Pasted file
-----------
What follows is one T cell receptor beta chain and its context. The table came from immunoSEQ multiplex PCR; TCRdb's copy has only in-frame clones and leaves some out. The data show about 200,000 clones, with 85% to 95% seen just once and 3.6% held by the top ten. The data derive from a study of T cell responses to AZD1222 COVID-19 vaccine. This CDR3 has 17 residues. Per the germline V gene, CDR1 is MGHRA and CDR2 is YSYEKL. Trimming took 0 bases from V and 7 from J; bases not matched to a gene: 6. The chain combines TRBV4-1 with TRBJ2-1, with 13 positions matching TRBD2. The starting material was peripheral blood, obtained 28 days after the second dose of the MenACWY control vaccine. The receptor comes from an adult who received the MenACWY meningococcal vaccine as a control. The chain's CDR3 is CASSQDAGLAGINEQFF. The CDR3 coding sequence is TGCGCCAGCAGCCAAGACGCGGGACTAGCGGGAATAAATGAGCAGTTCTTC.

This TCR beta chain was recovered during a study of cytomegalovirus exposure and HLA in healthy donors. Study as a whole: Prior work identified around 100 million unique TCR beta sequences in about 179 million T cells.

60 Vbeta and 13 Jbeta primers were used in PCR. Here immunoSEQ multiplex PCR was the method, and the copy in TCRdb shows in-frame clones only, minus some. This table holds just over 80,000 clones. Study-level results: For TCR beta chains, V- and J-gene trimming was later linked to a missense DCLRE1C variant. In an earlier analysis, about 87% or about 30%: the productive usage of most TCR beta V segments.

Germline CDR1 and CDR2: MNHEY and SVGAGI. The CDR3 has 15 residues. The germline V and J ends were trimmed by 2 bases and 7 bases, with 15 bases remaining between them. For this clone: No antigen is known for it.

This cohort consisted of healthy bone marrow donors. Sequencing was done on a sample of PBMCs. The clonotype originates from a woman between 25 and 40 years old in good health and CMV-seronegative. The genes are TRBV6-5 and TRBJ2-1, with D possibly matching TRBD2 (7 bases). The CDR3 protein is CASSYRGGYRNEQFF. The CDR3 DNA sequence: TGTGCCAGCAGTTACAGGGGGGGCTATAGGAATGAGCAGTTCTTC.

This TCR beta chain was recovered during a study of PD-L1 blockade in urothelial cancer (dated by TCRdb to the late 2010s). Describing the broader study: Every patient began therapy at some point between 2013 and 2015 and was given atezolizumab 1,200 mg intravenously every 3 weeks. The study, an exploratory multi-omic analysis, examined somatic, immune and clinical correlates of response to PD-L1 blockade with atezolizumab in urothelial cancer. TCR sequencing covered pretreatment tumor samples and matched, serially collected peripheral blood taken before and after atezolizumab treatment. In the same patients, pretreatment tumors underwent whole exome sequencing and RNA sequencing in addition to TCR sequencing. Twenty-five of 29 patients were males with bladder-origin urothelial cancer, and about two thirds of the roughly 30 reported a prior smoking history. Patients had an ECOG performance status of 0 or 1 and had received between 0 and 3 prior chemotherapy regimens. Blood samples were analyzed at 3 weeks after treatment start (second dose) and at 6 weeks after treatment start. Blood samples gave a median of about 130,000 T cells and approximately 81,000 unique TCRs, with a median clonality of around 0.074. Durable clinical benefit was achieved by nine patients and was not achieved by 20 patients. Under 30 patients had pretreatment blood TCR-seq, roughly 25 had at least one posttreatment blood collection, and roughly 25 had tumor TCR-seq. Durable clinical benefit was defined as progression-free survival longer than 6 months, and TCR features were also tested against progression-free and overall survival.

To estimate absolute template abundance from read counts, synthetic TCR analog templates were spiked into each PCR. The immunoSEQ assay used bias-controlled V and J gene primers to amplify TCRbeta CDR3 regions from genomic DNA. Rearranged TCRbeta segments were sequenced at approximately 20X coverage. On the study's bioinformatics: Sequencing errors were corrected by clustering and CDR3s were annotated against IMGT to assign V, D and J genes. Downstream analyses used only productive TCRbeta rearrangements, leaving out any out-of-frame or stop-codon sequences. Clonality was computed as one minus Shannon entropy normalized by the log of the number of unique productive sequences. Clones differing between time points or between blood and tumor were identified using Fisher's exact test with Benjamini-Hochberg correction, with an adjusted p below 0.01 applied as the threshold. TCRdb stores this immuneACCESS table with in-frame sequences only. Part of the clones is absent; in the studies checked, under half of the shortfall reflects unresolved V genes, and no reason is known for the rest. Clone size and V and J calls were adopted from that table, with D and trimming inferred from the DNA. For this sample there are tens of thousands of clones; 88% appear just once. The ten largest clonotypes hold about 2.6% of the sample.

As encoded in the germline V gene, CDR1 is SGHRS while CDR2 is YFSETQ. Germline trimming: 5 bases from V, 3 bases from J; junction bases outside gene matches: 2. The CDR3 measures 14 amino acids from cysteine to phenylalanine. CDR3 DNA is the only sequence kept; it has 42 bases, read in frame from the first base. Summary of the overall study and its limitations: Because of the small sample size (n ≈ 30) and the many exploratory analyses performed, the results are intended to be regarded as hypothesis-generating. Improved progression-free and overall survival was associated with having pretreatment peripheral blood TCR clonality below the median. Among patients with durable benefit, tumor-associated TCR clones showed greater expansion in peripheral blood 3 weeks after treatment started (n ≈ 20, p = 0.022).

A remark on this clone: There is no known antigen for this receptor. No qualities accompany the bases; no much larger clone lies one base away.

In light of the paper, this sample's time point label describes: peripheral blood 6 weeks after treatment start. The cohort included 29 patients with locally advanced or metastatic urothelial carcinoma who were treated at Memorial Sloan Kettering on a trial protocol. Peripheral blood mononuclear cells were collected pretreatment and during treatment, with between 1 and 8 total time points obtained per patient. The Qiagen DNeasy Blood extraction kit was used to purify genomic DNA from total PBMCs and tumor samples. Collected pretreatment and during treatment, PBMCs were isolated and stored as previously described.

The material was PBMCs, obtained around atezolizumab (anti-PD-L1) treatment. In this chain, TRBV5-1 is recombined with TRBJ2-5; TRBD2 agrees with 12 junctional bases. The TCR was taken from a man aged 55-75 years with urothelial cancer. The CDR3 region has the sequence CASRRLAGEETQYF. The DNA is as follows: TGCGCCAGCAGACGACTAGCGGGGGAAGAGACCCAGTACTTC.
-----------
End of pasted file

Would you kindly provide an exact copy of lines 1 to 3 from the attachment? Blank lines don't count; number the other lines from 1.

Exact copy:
What follows is one T cell receptor beta chain and its context. The table came from immunoSEQ multiplex PCR; TCRdb's copy has only in-frame clones and leaves some out. The data show about 200,000 clones, with 85% to 95% seen just once and 3.6% held by the top ten. The data derive from a study of T cell responses to AZD1222 COVID-19 vaccine. This CDR3 has 17 residues. Per the germline V gene, CDR1 is MGHRA and CDR2 is YSYEKL. Trimming took 0 bases from V and 7 from J; bases not matched to a gene: 6. The chain combines TRBV4-1 with TRBJ2-1, with 13 positions matching TRBD2. The starting material was peripheral blood, obtained 28 days after the second dose of the MenACWY control vaccine. The receptor comes from an adult who received the MenACWY meningococcal vaccine as a control. The chain's CDR3 is CASSQDAGLAGINEQFF. The CDR3 coding sequence is TGCGCCAGCAGCCAAGACGCGGGACTAGCGGGAATAAATGAGCAGTTCTTC.

This TCR beta chain was recovered during a study of cytomegalovirus exposure and HLA in healthy donors. Study as a whole: Prior work identified around 100 million unique TCR beta sequences in about 179 million T cells.

60 Vbeta and 13 Jbeta primers were used in PCR. Here immunoSEQ multiplex PCR was the method, and the copy in TCRdb shows in-frame clones only, minus some. This table holds just over 80,000 clones. Study-level results: For TCR beta chains, V- and J-gene trimming was later linked to a missense DCLRE1C variant. In an earlier analysis, about 87% or about 30%: the productive usage of most TCR beta V segments.